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Nuclear chemistry

Panning for ununbium

The chemical identification of two atoms of element 112 — scooped from the helium stream they were suspended in using a gold pan — brings the superheavy elements' fabled island of stability into sharper focus.

The superheavy element 112, provisionally named ununbium, is expected to belong to group 12 of the periodic table, which includes the familiar transition metals zinc, cadmium and mercury. As a metal, mercury is already quite unusual. It is volatile — it is liquid at room temperature — and chemically rather inert. A further peculiarity is its ability to form alloys, known as amalgams, with many metals. For that reason, miners traditionally used mercury to recover gold from its ores (Fig. 1a). On page 72 of this issue, Eichler et al.1 turn the tables, using gold to pan for mercury's heavier homologue, element 112. Against all odds, they struck rich. Their haul was a mere two atoms that decayed again within a few seconds, but the consequences are nonetheless far-reaching.

Figure 1
figure1

UNDERWOOD & UNDERWOOD/CORBIS

Element panning, old-school style.

Superheavy elements owe their existence solely to so-called nuclear-shell effects2: certain 'magic' combinations of many protons and neutrons arrange themselves so favourably that they can act against the disruptive forces of the protons' charges. Nuclei with these configurations are, unlike many heavy nuclei, fairly stable against spontaneous fission. The most stable nuclei might survive up to years — an effect comparable to the chemical inertness of the noble gases elsewhere in the periodic table. Such nuclei are thought to inhabit an 'island of stability' conjectured to lie on the horizon of the current periodic table.

Shortly after physicists postulated the existence of superheavy elements in the 1960s, chemists joined in the rush to prospect for them. This not only involved a frantic search for these elusive elements in nature, but also led to the construction of new accelerators and the development of fast online detection techniques3. The euphoria was fuelled by rather exotic predictions: “Are elements 112, 114 and 118 relatively inert gases?” asked the renowned theoretical chemist Kenneth Pitzer in 1975 (ref. 4). Owing to the superheavy atoms' very large nuclear charge, some electrons in them move with velocities close to the speed of light, and must be treated relativistically. This relativistic correction might significantly alter the order of the elements' electronic orbitals, and so severely limit their chemical reactivity. The superheavy elements thus developed into a sort of sanctuary for theoretical chemists: any prediction made there was comparatively safe from experimental verification.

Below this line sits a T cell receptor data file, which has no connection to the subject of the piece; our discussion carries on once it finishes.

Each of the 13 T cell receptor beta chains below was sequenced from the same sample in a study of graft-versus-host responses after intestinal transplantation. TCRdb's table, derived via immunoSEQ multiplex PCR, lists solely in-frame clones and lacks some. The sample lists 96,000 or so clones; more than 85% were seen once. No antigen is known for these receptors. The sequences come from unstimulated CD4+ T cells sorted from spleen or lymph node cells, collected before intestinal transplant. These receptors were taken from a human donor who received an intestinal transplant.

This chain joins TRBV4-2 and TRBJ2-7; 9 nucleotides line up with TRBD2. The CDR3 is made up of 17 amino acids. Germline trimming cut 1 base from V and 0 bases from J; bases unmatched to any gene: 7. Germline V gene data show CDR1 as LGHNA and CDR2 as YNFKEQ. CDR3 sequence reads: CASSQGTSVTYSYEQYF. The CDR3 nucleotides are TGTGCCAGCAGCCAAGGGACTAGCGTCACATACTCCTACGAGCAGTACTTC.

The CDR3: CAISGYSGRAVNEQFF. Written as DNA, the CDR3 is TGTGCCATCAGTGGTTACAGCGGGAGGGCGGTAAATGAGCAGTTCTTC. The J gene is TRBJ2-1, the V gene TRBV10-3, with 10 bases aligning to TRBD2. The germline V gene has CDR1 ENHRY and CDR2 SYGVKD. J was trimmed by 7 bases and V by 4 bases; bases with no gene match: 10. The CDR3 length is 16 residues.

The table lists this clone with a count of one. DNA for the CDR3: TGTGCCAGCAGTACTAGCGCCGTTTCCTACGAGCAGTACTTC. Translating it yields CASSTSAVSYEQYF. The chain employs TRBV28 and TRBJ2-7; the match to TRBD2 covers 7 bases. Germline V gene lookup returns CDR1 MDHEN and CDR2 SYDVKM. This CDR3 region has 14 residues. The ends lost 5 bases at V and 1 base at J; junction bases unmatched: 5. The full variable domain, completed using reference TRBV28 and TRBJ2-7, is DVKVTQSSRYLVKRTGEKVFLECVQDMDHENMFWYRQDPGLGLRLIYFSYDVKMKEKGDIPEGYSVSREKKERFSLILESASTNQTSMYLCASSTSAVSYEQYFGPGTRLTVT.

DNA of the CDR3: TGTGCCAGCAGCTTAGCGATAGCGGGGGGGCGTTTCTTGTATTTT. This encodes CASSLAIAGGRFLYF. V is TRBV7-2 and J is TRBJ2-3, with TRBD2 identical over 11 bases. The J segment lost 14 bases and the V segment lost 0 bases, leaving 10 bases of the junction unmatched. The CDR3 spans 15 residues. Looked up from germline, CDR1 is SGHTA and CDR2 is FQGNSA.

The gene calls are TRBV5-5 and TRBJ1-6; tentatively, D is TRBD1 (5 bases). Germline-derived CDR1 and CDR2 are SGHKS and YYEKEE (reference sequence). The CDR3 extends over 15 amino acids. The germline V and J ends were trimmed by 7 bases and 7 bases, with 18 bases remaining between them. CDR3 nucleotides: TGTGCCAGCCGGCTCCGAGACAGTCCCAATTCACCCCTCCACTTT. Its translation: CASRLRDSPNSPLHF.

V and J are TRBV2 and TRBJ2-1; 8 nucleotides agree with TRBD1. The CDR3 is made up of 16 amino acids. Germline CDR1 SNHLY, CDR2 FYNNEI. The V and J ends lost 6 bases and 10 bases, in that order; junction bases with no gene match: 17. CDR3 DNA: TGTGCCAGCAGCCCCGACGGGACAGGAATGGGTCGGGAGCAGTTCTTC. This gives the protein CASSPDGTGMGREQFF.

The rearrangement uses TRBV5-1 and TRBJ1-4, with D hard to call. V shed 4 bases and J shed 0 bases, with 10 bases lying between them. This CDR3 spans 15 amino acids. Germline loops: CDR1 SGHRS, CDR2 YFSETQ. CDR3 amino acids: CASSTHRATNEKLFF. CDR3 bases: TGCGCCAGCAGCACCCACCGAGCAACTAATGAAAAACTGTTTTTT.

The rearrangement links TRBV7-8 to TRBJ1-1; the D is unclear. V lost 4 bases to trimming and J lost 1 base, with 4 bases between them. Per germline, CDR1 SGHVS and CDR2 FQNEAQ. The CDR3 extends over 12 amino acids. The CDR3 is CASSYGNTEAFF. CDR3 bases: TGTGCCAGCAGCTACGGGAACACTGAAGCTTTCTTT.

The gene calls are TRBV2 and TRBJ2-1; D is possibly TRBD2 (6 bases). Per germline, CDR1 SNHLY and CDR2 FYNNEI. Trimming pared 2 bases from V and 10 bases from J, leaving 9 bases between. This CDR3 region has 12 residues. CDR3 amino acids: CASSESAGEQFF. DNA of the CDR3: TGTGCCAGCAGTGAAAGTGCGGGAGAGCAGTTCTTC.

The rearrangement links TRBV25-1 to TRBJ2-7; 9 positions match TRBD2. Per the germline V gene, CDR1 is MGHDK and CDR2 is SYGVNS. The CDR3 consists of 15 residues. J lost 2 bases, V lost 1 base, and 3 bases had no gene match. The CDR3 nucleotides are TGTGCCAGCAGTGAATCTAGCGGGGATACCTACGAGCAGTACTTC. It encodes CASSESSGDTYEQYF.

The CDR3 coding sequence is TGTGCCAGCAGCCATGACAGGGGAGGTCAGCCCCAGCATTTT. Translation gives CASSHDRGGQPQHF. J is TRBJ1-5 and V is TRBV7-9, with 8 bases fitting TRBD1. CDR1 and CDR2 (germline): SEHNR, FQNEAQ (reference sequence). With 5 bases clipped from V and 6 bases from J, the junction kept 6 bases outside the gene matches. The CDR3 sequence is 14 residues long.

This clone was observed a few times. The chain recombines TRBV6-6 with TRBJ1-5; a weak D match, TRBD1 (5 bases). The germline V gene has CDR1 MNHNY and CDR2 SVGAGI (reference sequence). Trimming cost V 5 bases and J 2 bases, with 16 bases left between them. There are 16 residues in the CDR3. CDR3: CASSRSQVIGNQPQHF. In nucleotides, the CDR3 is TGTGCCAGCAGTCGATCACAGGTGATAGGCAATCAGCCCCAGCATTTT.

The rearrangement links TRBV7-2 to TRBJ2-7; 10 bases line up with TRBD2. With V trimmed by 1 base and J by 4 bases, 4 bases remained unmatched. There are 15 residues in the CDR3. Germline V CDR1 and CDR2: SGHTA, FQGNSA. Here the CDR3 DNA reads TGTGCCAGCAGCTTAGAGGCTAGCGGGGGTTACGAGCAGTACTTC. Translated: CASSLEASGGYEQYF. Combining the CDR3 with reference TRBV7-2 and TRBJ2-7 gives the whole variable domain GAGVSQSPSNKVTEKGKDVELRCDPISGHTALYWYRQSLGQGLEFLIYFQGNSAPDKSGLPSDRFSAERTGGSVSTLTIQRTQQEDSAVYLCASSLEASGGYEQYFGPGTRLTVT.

But this situation has been changing. The synthesis of several superheavy nuclei in fusion reactions involving heavy ions has been reported recently5. These spectacular results had, however, been questioned because other groups had failed to reproduce them. Eichler et al.1 have just succeeded — at least in one case.